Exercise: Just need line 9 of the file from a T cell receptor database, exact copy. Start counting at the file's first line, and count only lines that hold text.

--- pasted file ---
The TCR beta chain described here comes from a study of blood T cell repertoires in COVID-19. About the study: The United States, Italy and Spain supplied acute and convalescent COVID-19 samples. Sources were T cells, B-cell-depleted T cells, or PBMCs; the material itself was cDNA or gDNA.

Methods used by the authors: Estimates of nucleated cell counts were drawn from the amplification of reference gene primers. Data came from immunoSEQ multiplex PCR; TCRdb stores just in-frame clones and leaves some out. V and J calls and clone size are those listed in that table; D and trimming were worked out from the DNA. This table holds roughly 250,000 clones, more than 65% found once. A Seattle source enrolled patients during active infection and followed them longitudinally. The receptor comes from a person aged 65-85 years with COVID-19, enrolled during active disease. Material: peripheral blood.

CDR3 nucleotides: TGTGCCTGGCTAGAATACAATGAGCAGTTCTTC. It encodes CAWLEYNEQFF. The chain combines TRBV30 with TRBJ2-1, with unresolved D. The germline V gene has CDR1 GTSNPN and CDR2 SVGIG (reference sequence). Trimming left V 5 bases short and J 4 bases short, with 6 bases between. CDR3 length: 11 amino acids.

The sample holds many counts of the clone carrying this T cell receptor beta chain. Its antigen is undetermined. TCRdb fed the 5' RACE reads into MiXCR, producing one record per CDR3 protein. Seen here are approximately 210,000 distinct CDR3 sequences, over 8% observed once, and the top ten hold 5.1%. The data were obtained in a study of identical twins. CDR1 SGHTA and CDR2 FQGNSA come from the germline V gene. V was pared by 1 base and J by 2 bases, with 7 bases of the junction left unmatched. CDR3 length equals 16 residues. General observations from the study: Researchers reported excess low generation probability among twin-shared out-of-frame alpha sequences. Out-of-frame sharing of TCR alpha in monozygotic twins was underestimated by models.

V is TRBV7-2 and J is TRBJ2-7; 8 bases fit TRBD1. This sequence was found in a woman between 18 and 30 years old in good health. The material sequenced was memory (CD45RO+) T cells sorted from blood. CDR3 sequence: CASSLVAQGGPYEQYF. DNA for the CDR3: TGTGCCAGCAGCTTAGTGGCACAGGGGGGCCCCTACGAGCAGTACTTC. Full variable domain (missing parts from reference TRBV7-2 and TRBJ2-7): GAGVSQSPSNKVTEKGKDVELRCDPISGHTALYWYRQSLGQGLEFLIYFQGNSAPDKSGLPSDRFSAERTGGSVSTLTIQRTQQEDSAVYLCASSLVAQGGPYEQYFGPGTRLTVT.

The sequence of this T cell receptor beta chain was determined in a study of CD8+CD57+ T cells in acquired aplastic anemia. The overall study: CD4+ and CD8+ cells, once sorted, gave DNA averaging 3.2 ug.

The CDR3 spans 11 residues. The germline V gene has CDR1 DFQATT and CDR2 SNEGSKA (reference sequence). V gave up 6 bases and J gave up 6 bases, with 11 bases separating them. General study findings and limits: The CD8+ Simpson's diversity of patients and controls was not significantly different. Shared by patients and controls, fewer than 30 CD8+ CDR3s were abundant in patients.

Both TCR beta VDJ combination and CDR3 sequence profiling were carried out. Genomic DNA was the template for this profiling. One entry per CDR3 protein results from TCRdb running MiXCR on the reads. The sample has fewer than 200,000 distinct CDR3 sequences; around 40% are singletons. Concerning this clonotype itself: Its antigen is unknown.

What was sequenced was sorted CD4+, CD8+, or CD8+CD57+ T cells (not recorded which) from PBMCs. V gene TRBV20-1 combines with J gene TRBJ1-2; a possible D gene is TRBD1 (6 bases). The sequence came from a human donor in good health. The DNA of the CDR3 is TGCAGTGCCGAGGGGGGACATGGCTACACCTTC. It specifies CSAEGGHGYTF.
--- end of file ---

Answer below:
What was sequenced was sorted CD4+, CD8+, or CD8+CD57+ T cells (not recorded which) from PBMCs. V gene TRBV20-1 combines with J gene TRBJ1-2; a possible D gene is TRBD1 (6 bases). The sequence came from a human donor in good health. The DNA of the CDR3 is TGCAGTGCCGAGGGGGGACATGGCTACACCTTC. It specifies CSAEGGHGYTF.